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    BlogNews & JudgementCase Law: Indian Hotel & Restaurant Association v. State of Maharashtra

    Case Law: Indian Hotel & Restaurant Association v. State of Maharashtra

    Case Summary by Mohd. Umar, Legal Thirst Campus Ambassador on the Case Law: Indian Hotel & Restaurant Association v. State of Maharashtra; this case deals with provisions of The Maharashtra Prohibition of Obscene Dance in Hotels, Restaurants and Bar Rooms and Protection of Dignity of Women (Working therein) Act, 2016.

    In the Supreme Court of India

    Case: Indian Hotel & Restaurant Association v. State of Maharashtra

    Citation: 2019 SCC ONLINE SC 41

    Year: 2019

    Appellant:  Indian Hotel & Restaurant Association (AHAR) & Anr.
    Respondent: The State of Maharashtra & Ors.

    Coram: J. A.K. Sikri and J. Ashok Bhushan

    Laws/Acts Involved:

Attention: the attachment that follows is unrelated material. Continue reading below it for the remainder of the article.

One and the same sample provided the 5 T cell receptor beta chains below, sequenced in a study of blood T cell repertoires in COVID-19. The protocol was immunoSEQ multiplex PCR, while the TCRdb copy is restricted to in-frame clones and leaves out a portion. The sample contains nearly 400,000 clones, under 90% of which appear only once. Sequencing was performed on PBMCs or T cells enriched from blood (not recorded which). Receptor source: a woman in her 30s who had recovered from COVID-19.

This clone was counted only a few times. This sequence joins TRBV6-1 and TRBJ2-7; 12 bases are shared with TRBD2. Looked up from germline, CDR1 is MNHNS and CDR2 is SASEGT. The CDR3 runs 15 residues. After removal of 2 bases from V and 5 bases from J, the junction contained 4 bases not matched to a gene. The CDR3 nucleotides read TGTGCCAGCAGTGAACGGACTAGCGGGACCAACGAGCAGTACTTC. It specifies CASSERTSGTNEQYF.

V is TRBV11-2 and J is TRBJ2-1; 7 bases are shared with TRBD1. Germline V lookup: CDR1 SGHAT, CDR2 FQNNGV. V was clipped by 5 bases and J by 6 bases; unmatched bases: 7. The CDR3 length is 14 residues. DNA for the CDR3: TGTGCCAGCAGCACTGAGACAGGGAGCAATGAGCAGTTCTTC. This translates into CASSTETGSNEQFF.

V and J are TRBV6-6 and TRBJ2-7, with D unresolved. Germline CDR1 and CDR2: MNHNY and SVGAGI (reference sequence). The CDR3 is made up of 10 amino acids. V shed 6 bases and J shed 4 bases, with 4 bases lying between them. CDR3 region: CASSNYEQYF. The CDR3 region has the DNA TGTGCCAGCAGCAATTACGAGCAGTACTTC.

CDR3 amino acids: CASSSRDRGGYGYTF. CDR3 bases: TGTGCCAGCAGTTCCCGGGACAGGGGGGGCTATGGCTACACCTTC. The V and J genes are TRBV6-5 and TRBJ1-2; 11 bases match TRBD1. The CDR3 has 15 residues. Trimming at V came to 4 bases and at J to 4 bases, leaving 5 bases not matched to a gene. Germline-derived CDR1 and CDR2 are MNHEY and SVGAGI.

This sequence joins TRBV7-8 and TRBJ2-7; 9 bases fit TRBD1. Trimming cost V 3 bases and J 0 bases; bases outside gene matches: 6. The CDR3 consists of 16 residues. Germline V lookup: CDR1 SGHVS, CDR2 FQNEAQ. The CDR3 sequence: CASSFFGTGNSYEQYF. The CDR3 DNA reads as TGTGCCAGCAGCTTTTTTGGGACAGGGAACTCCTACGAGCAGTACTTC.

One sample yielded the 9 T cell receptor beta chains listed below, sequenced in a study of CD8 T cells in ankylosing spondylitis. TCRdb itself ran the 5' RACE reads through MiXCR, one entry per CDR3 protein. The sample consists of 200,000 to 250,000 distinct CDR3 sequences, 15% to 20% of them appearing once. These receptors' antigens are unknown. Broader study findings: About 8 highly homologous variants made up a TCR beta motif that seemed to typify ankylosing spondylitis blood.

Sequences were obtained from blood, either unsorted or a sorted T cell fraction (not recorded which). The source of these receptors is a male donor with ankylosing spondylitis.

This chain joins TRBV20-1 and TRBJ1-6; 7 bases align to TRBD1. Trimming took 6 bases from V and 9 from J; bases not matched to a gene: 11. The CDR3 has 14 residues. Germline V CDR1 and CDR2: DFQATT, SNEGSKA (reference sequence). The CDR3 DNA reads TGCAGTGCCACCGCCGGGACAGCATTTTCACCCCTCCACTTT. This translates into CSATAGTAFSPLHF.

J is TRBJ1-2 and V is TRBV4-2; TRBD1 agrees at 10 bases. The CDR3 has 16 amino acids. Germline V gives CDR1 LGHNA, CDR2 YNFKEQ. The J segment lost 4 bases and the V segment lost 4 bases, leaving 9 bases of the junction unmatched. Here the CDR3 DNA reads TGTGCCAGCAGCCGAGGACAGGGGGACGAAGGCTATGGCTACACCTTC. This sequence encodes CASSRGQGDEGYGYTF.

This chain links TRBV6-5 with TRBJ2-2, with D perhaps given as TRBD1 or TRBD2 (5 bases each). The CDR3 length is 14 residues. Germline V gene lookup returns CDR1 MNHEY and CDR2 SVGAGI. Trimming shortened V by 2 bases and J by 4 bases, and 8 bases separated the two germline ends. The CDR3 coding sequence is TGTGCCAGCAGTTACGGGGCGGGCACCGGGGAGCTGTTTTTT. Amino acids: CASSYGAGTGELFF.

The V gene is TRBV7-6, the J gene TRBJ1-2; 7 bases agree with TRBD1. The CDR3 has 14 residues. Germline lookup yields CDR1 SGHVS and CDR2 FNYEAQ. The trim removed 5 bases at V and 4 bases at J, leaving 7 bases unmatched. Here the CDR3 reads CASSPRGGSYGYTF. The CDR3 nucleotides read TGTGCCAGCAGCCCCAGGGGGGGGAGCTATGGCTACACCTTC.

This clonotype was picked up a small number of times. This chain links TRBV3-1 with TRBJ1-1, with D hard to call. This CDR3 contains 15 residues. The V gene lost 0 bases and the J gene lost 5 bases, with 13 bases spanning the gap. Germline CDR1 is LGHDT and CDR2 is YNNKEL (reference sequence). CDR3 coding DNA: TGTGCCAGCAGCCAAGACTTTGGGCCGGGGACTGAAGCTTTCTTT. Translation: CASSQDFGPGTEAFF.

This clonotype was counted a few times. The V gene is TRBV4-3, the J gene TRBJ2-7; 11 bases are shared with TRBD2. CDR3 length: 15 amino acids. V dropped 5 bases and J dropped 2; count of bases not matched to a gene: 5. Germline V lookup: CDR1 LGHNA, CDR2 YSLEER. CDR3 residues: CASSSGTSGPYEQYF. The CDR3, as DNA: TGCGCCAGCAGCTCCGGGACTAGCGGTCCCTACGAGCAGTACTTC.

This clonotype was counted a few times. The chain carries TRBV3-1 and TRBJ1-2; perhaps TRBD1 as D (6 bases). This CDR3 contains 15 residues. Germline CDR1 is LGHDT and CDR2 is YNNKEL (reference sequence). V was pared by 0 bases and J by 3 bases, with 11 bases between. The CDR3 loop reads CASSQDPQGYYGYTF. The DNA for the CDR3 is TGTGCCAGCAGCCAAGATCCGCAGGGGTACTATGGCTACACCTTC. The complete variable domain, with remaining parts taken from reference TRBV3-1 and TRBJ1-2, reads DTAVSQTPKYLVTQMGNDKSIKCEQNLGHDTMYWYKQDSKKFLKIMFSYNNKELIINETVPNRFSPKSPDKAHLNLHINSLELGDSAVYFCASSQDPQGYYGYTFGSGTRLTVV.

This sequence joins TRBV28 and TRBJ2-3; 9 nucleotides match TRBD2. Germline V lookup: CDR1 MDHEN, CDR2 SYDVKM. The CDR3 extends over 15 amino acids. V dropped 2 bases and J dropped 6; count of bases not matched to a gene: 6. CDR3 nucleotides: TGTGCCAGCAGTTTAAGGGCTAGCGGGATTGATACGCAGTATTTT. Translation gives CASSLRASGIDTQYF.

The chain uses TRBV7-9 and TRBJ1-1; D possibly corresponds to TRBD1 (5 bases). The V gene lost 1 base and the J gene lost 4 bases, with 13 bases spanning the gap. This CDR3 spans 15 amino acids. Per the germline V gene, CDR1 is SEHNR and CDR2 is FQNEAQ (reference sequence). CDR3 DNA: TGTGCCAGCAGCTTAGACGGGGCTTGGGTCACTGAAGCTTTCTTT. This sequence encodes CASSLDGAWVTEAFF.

1. Constitution of India
    2. The Maharashtra Prohibition of Obscene Dance in Hotels, Restaurants and Bar Rooms and Protection of Dignity of Women (Working therein) Act, 2016
    3. The Maharashtra Prohibition of Obscene Dance in Hotels, Restaurants and Bar Rooms and Protection of Dignity of Women (Working therein) Rules, 2016

    Important Sections:

    1. Article 14, 15, 19(1)(a), 19(1)(g) and 21 of the Constitution of India
    2. Following sections of ‘The Maharashtra Prohibition of Obscene Dance in Hotels, Restaurants and Bar Rooms and Protection of Dignity of Women (Working therein) Act, 2016’:-